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ARS Home » Midwest Area » Madison, Wisconsin » Cereal Crops Research » Research » Publications at this Location » Publication #157554


item CLARK, S
item MUSLIN, E
item Henson, Cynthia

Submitted to: Protein Engineering
Publication Type: Peer Reviewed Journal
Publication Acceptance Date: 12/3/2003
Publication Date: 6/3/2004
Citation: Clark, S.E., Muslin, E.H., Henson, C.A. 2004. The effect of adding and removing n-glycosylation recognition sites on the thermostability of barley alpha-glucosidase. Protein Engineering, Design and Selection. 17:245-249.

Interpretive Summary: The thermostability of malt carbohydrases is important because the conversion of starch to fermentable sugars during mashing typically takes place at temperatures of 60-75 degrees Celsius. Of the four enzymes known to be involved in the degradation of malt starch, only alpha-amylase is sufficiently thermostable to function throughout the starch conversion phase of mashing. In this study, we developed a recombinant alpha-glucosidase with enhanced thermostability by site directed mutagenesis of the alpha-glucosidase gene previously cloned from barley. Our strategy for selection of mutagenesis targets involved comparing the deduced amino acid sequences of alpha-glucosidases from two plant species and the thermostability of the enzymes encoded, followed by identification of key amino acids that were present in the thermostable enzymes but absent in the barley alpha-glucosidase. Additional mutagenesis targets identified were key amino acids present in the barley enzyme that were absent in the thermostable enzyme. A total of ten mutant enzymes were created to assess the roles of these amino acids in stabilizing barley alpha-glucosidase. The thermostability (T(50)) of one of these mutant enzymes was 7 degrees Celsius higher than the non-mutated enzyme. The development of a mutant gene that encodes an alpha-glucosidase with significantly enhanced thermostability provides researchers with a better gene for insertion into cereal crops than presently exists in their genomes. Additionally, because this gene was created by a single base change and because this mutation naturally exists in dicots, screening a diverse collection of monocots may discover this mutation in a genotype which would allow the use of traditional breeding methods to incorporate this gene into commercially viable germplasm.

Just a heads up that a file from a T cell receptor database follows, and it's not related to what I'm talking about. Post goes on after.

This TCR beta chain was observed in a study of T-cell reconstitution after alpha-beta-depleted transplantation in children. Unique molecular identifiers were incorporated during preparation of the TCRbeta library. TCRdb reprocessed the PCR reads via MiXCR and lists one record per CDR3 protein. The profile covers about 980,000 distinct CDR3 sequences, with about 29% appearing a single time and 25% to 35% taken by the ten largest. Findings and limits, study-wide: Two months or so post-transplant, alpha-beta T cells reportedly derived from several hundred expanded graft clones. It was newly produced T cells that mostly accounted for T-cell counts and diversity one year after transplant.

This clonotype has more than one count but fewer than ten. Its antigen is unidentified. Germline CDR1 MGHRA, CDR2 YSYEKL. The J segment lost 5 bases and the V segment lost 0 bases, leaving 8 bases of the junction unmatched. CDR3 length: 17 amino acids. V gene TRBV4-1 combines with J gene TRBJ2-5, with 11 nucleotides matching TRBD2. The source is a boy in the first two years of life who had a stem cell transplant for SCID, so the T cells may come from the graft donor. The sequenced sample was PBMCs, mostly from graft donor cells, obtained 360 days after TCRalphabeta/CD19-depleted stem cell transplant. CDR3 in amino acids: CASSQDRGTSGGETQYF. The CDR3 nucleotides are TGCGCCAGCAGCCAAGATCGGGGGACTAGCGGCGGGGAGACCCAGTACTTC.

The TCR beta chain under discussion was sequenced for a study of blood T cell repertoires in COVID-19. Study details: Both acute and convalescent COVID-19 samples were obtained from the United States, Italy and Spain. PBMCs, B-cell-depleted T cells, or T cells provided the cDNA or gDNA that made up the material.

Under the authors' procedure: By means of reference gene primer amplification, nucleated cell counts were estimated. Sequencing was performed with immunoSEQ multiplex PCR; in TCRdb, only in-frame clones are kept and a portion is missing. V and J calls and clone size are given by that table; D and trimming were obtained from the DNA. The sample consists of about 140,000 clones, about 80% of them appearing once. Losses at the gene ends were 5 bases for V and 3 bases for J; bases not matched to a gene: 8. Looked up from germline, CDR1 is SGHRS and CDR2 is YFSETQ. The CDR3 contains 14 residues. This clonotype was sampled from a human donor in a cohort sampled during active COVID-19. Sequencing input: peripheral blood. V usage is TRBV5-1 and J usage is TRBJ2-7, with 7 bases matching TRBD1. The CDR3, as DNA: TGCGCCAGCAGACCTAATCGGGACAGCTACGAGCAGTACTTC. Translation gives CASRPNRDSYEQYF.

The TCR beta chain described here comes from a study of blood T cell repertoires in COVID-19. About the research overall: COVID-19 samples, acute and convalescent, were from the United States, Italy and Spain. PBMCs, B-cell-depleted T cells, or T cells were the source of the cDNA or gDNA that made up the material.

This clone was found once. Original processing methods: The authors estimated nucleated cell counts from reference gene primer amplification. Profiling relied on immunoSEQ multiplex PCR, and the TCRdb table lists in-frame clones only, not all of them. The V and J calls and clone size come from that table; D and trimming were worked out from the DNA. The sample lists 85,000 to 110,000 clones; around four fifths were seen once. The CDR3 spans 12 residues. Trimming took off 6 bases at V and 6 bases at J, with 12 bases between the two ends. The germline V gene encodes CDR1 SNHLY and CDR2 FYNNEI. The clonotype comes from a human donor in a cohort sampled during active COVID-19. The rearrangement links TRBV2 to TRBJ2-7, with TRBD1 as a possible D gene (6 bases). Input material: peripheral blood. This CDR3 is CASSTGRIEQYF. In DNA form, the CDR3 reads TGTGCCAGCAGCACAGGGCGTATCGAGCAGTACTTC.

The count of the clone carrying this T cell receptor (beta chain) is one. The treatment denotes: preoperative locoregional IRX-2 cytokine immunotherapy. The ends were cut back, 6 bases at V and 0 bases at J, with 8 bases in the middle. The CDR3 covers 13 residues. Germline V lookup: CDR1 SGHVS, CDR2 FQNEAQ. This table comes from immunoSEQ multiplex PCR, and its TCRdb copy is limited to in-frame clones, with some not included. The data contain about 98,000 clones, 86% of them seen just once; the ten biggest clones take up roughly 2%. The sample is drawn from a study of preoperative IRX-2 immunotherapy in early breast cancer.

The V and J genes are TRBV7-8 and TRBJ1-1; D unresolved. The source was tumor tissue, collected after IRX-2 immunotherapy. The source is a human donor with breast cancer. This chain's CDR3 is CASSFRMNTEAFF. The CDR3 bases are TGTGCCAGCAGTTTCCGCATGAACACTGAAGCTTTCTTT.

Technical Abstract: The thermostability of alpha-glucosidase is important because the conversion of starch to fermentable sugars during industrial production of beer and fuel ethanol typically occurs at relatively high temperatures. Barley alpha-glucosidase is unstable at these elevated temperatures. Other researchers have shown that additions or removals of N-glycosylation recognition sites (NGRS) resulted in either the stabilization or destabilization of the enzymes at elevated temperatures. In this study we compared the deduced amino acid sequences of alpha-glucosidases from barley and sugar beet. We identified NGRS present in the thermostable sugar beet enzyme that were absent in the enzyme from barley. Additionally, we identified NGRS present in the barley enzyme that were absent in the sugar beet enzyme. We investigated the effects of these NGRS differences by changing the barley sequence, one NGRS at a time, to resemble the sugar beet alpha-glucosidase sequence. One mutant alpha-glucosidase with a NGRS inserted and one mutant with a NGRS removed were shown to be significantly more thermostable (increases of 7 degrees celsius) than the barley wild type enzyme. The removal of another NGRS significantly destabilized the enzyme and five other mutations had little effect on enzyme thermostability.